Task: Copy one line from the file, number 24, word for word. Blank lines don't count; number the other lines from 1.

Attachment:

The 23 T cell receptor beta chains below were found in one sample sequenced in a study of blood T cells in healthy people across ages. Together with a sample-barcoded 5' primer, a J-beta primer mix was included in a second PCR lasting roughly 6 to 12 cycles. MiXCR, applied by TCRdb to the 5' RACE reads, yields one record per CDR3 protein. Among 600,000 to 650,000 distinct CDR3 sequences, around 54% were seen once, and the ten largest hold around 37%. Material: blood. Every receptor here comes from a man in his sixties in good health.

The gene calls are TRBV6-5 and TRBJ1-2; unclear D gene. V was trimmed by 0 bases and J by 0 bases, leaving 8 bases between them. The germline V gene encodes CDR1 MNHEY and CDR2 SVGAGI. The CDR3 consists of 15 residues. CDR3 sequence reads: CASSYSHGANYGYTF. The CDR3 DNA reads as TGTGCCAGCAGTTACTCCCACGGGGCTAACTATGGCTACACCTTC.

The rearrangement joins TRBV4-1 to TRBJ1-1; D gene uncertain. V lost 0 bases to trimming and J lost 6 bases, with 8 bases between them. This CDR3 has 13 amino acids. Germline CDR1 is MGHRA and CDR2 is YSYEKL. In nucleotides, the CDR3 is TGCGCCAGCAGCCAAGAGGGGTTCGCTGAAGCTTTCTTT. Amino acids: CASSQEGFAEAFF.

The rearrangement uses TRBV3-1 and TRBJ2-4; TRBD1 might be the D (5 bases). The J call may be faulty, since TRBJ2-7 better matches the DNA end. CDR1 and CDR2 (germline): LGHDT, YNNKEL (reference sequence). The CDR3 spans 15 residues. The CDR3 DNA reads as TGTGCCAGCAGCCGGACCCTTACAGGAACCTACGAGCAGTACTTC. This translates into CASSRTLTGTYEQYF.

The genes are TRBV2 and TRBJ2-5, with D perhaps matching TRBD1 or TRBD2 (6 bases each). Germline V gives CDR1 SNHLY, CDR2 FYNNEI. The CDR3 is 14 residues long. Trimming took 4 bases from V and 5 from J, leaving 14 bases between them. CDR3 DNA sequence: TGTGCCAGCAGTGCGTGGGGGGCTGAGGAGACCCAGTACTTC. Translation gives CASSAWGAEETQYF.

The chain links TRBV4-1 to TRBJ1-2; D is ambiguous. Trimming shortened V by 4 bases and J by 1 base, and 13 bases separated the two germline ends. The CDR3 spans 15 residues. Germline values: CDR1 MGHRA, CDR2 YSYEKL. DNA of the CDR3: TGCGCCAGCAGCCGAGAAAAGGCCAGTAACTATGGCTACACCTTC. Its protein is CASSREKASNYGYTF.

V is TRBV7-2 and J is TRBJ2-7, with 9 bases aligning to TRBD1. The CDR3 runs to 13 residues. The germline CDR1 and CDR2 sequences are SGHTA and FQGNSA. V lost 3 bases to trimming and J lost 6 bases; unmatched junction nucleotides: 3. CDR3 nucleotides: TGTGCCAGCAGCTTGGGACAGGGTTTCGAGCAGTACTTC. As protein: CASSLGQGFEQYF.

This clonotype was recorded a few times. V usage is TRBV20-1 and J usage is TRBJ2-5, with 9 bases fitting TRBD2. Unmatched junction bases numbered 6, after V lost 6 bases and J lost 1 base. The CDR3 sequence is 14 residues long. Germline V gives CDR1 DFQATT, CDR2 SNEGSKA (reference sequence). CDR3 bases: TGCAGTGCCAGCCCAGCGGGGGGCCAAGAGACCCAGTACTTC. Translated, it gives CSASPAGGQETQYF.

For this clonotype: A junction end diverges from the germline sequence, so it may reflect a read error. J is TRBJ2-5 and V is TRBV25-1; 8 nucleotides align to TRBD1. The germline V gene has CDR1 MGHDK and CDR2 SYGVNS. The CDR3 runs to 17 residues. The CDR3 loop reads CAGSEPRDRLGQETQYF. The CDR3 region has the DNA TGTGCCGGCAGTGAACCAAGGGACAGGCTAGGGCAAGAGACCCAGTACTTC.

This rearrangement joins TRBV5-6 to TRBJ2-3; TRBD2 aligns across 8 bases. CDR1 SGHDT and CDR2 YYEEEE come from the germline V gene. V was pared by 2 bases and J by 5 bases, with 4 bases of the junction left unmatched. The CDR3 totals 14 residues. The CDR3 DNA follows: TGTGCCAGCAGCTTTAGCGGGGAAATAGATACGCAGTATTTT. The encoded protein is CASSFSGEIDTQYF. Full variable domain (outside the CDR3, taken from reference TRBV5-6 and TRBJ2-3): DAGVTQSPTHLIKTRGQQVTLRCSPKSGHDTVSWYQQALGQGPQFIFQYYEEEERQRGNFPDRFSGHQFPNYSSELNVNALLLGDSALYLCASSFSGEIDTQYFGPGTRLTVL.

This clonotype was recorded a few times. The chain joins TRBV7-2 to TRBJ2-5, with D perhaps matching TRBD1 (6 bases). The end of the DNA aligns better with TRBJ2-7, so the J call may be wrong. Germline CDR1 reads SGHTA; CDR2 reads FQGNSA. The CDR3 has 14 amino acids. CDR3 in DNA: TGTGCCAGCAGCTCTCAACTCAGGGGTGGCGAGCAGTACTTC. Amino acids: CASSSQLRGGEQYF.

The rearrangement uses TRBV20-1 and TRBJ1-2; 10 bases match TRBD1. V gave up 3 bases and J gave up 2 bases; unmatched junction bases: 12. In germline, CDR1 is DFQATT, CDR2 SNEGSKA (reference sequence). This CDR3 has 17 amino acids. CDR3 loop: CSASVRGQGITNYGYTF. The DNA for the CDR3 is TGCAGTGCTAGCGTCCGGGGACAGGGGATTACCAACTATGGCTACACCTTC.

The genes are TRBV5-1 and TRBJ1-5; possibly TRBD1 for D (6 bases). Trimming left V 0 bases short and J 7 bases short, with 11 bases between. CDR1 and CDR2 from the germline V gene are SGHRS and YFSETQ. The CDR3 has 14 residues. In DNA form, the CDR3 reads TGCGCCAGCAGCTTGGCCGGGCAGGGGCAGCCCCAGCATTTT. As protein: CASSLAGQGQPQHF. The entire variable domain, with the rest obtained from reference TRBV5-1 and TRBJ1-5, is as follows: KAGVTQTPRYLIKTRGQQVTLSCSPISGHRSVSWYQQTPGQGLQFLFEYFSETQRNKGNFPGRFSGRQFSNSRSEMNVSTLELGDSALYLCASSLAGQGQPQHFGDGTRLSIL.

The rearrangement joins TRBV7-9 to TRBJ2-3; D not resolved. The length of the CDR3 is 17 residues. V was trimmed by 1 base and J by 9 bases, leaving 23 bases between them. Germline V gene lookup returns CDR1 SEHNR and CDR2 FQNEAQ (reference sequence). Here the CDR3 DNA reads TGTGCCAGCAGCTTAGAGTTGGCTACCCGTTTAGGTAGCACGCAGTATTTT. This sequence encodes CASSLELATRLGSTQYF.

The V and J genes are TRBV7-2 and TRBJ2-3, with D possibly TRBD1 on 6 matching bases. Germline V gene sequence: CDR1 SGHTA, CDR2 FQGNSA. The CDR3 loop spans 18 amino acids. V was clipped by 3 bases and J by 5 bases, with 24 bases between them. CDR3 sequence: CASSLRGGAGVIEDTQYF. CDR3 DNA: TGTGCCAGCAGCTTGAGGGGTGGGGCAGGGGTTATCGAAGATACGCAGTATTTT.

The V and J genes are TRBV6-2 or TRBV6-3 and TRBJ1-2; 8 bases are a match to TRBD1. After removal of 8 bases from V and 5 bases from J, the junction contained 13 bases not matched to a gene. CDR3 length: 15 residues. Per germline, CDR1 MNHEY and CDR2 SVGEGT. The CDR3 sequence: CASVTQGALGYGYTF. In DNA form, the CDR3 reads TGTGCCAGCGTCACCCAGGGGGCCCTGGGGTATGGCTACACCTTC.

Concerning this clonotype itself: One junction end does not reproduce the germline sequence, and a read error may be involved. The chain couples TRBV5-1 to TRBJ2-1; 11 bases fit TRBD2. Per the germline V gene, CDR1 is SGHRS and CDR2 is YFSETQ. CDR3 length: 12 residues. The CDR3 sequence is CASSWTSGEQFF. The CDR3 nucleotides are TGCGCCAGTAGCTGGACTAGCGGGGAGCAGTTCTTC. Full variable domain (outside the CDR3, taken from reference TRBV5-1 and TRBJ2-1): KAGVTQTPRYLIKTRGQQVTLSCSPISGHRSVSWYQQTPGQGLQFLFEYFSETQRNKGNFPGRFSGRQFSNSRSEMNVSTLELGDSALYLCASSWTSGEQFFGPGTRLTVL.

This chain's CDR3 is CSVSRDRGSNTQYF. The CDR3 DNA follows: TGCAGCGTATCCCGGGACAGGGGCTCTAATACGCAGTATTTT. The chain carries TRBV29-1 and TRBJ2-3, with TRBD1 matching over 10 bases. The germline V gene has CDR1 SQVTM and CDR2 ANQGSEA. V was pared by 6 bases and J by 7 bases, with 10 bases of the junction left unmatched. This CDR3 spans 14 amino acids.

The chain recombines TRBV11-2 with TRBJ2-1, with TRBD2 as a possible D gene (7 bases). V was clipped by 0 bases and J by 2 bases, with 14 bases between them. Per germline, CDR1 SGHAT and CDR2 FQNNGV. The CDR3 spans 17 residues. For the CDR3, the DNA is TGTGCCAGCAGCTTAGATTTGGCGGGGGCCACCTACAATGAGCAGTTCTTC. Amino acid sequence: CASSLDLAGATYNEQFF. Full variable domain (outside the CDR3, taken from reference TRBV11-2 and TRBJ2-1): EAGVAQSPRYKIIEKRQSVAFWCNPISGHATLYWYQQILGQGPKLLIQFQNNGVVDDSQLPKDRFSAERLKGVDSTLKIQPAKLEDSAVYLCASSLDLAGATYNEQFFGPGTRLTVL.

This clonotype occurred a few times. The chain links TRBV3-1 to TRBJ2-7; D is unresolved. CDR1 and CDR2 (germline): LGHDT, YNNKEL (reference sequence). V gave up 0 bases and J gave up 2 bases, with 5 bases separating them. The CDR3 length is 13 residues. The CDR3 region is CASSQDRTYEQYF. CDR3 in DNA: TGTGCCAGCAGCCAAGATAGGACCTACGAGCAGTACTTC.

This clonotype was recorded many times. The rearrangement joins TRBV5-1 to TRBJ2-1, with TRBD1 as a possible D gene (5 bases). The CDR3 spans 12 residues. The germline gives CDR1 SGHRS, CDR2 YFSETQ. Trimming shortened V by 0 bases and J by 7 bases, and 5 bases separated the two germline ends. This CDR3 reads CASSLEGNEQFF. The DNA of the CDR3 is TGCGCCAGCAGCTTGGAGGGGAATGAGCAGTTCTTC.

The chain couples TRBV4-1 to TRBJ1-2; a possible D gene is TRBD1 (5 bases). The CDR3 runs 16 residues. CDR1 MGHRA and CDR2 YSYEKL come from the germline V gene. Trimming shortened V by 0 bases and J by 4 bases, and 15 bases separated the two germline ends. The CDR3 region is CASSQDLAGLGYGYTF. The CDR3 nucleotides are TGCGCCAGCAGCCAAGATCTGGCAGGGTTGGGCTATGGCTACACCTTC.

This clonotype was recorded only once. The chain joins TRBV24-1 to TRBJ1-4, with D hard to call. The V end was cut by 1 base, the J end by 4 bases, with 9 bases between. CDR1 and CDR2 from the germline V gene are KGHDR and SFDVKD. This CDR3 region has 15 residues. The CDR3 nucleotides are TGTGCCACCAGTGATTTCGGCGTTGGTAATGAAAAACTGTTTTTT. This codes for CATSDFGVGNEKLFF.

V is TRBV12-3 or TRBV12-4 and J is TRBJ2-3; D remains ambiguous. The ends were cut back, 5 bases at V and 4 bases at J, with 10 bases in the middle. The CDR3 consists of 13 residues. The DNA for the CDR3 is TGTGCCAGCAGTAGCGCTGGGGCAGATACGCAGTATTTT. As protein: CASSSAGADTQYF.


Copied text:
V is TRBV12-3 or TRBV12-4 and J is TRBJ2-3; D remains ambiguous. The ends were cut back, 5 bases at V and 4 bases at J, with 10 bases in the middle. The CDR3 consists of 13 residues. The DNA for the CDR3 is TGTGCCAGCAGTAGCGCTGGGGCAGATACGCAGTATTTT. As protein: CASSSAGADTQYF.